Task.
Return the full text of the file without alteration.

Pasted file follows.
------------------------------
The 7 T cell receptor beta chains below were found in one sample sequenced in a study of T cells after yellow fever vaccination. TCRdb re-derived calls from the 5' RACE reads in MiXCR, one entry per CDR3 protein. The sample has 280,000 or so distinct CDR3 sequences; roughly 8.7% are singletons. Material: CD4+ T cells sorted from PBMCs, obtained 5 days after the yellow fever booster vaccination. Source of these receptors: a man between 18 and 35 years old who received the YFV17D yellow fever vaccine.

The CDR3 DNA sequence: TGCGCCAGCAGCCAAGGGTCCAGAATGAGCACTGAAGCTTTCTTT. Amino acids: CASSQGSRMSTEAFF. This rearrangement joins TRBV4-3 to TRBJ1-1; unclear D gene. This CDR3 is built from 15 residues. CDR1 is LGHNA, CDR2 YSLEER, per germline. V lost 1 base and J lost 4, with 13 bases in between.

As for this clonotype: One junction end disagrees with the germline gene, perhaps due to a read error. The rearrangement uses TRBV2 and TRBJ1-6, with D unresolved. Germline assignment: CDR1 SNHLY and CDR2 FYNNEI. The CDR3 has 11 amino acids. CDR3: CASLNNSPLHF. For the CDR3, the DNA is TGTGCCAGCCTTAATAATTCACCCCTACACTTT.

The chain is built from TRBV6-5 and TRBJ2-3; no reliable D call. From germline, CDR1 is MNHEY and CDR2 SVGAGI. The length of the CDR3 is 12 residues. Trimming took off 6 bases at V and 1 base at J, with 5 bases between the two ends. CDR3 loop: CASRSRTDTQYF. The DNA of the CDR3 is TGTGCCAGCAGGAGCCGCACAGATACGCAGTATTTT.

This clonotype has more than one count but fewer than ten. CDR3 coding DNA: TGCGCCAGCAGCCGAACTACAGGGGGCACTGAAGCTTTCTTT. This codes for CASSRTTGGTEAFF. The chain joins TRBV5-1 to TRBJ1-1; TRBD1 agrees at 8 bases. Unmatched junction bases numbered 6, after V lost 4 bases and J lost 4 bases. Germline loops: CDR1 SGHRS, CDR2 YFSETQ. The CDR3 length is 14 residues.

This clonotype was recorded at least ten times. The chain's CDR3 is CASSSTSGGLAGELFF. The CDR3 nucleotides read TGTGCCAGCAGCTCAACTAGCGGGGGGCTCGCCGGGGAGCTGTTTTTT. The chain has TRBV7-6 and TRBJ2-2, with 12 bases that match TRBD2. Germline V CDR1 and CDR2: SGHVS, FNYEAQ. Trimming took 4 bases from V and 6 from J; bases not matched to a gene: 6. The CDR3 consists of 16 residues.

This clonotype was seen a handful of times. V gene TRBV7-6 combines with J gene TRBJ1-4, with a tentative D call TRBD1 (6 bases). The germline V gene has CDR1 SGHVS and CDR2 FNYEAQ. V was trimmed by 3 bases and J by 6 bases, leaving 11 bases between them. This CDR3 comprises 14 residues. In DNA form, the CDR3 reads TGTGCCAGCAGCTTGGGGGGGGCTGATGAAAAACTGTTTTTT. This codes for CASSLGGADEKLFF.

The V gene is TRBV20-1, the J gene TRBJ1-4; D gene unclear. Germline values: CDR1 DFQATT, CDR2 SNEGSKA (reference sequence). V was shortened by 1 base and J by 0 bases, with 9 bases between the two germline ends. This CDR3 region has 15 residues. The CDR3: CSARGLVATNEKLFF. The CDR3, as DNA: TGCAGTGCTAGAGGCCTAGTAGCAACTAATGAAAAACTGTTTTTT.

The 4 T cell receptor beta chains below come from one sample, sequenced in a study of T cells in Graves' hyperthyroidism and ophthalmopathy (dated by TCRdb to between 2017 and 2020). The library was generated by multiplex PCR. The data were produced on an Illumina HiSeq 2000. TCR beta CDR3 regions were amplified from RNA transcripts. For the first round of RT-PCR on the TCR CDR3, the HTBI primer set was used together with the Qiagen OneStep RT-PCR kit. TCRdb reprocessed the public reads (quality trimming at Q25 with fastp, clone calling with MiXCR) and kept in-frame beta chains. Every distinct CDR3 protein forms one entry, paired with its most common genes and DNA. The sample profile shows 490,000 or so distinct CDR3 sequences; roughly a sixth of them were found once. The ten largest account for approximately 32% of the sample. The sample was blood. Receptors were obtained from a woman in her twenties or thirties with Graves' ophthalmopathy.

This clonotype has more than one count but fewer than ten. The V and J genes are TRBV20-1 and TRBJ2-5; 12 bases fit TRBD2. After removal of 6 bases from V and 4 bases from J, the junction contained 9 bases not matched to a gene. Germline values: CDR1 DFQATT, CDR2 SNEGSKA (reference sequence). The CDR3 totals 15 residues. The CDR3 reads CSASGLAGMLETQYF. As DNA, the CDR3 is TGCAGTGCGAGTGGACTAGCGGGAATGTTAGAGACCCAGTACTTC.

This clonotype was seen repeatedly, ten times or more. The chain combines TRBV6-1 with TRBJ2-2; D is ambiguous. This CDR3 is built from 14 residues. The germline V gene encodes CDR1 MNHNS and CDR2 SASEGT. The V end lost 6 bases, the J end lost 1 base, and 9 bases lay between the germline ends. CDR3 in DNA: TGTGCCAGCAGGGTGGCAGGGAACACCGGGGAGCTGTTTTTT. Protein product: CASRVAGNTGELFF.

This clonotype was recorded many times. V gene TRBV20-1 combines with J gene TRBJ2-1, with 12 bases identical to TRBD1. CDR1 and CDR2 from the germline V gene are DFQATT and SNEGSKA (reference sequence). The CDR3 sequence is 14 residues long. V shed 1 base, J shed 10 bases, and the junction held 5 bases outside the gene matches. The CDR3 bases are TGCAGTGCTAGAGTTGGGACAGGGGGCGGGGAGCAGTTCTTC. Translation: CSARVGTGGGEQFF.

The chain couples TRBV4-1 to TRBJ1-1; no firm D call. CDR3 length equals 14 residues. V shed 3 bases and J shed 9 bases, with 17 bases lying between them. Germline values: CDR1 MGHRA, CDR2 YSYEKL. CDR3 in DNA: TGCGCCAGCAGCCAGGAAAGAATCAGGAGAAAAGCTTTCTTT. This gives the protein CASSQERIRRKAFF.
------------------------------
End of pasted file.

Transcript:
The 7 T cell receptor beta chains below were found in one sample sequenced in a study of T cells after yellow fever vaccination. TCRdb re-derived calls from the 5' RACE reads in MiXCR, one entry per CDR3 protein. The sample has 280,000 or so distinct CDR3 sequences; roughly 8.7% are singletons. Material: CD4+ T cells sorted from PBMCs, obtained 5 days after the yellow fever booster vaccination. Source of these receptors: a man between 18 and 35 years old who received the YFV17D yellow fever vaccine.

The CDR3 DNA sequence: TGCGCCAGCAGCCAAGGGTCCAGAATGAGCACTGAAGCTTTCTTT. Amino acids: CASSQGSRMSTEAFF. This rearrangement joins TRBV4-3 to TRBJ1-1; unclear D gene. This CDR3 is built from 15 residues. CDR1 is LGHNA, CDR2 YSLEER, per germline. V lost 1 base and J lost 4, with 13 bases in between.

As for this clonotype: One junction end disagrees with the germline gene, perhaps due to a read error. The rearrangement uses TRBV2 and TRBJ1-6, with D unresolved. Germline assignment: CDR1 SNHLY and CDR2 FYNNEI. The CDR3 has 11 amino acids. CDR3: CASLNNSPLHF. For the CDR3, the DNA is TGTGCCAGCCTTAATAATTCACCCCTACACTTT.

The chain is built from TRBV6-5 and TRBJ2-3; no reliable D call. From germline, CDR1 is MNHEY and CDR2 SVGAGI. The length of the CDR3 is 12 residues. Trimming took off 6 bases at V and 1 base at J, with 5 bases between the two ends. CDR3 loop: CASRSRTDTQYF. The DNA of the CDR3 is TGTGCCAGCAGGAGCCGCACAGATACGCAGTATTTT.

This clonotype has more than one count but fewer than ten. CDR3 coding DNA: TGCGCCAGCAGCCGAACTACAGGGGGCACTGAAGCTTTCTTT. This codes for CASSRTTGGTEAFF. The chain joins TRBV5-1 to TRBJ1-1; TRBD1 agrees at 8 bases. Unmatched junction bases numbered 6, after V lost 4 bases and J lost 4 bases. Germline loops: CDR1 SGHRS, CDR2 YFSETQ. The CDR3 length is 14 residues.

This clonotype was recorded at least ten times. The chain's CDR3 is CASSSTSGGLAGELFF. The CDR3 nucleotides read TGTGCCAGCAGCTCAACTAGCGGGGGGCTCGCCGGGGAGCTGTTTTTT. The chain has TRBV7-6 and TRBJ2-2, with 12 bases that match TRBD2. Germline V CDR1 and CDR2: SGHVS, FNYEAQ. Trimming took 4 bases from V and 6 from J; bases not matched to a gene: 6. The CDR3 consists of 16 residues.

This clonotype was seen a handful of times. V gene TRBV7-6 combines with J gene TRBJ1-4, with a tentative D call TRBD1 (6 bases). The germline V gene has CDR1 SGHVS and CDR2 FNYEAQ. V was trimmed by 3 bases and J by 6 bases, leaving 11 bases between them. This CDR3 comprises 14 residues. In DNA form, the CDR3 reads TGTGCCAGCAGCTTGGGGGGGGCTGATGAAAAACTGTTTTTT. This codes for CASSLGGADEKLFF.

The V gene is TRBV20-1, the J gene TRBJ1-4; D gene unclear. Germline values: CDR1 DFQATT, CDR2 SNEGSKA (reference sequence). V was shortened by 1 base and J by 0 bases, with 9 bases between the two germline ends. This CDR3 region has 15 residues. The CDR3: CSARGLVATNEKLFF. The CDR3, as DNA: TGCAGTGCTAGAGGCCTAGTAGCAACTAATGAAAAACTGTTTTTT.

The 4 T cell receptor beta chains below come from one sample, sequenced in a study of T cells in Graves' hyperthyroidism and ophthalmopathy (dated by TCRdb to between 2017 and 2020). The library was generated by multiplex PCR. The data were produced on an Illumina HiSeq 2000. TCR beta CDR3 regions were amplified from RNA transcripts. For the first round of RT-PCR on the TCR CDR3, the HTBI primer set was used together with the Qiagen OneStep RT-PCR kit. TCRdb reprocessed the public reads (quality trimming at Q25 with fastp, clone calling with MiXCR) and kept in-frame beta chains. Every distinct CDR3 protein forms one entry, paired with its most common genes and DNA. The sample profile shows 490,000 or so distinct CDR3 sequences; roughly a sixth of them were found once. The ten largest account for approximately 32% of the sample. The sample was blood. Receptors were obtained from a woman in her twenties or thirties with Graves' ophthalmopathy.

This clonotype has more than one count but fewer than ten. The V and J genes are TRBV20-1 and TRBJ2-5; 12 bases fit TRBD2. After removal of 6 bases from V and 4 bases from J, the junction contained 9 bases not matched to a gene. Germline values: CDR1 DFQATT, CDR2 SNEGSKA (reference sequence). The CDR3 totals 15 residues. The CDR3 reads CSASGLAGMLETQYF. As DNA, the CDR3 is TGCAGTGCGAGTGGACTAGCGGGAATGTTAGAGACCCAGTACTTC.

This clonotype was seen repeatedly, ten times or more. The chain combines TRBV6-1 with TRBJ2-2; D is ambiguous. This CDR3 is built from 14 residues. The germline V gene encodes CDR1 MNHNS and CDR2 SASEGT. The V end lost 6 bases, the J end lost 1 base, and 9 bases lay between the germline ends. CDR3 in DNA: TGTGCCAGCAGGGTGGCAGGGAACACCGGGGAGCTGTTTTTT. Protein product: CASRVAGNTGELFF.

This clonotype was recorded many times. V gene TRBV20-1 combines with J gene TRBJ2-1, with 12 bases identical to TRBD1. CDR1 and CDR2 from the germline V gene are DFQATT and SNEGSKA (reference sequence). The CDR3 sequence is 14 residues long. V shed 1 base, J shed 10 bases, and the junction held 5 bases outside the gene matches. The CDR3 bases are TGCAGTGCTAGAGTTGGGACAGGGGGCGGGGAGCAGTTCTTC. Translation: CSARVGTGGGEQFF.

The chain couples TRBV4-1 to TRBJ1-1; no firm D call. CDR3 length equals 14 residues. V shed 3 bases and J shed 9 bases, with 17 bases lying between them. Germline values: CDR1 MGHRA, CDR2 YSYEKL. CDR3 in DNA: TGCGCCAGCAGCCAGGAAAGAATCAGGAGAAAAGCTTTCTTT. This gives the protein CASSQERIRRKAFF.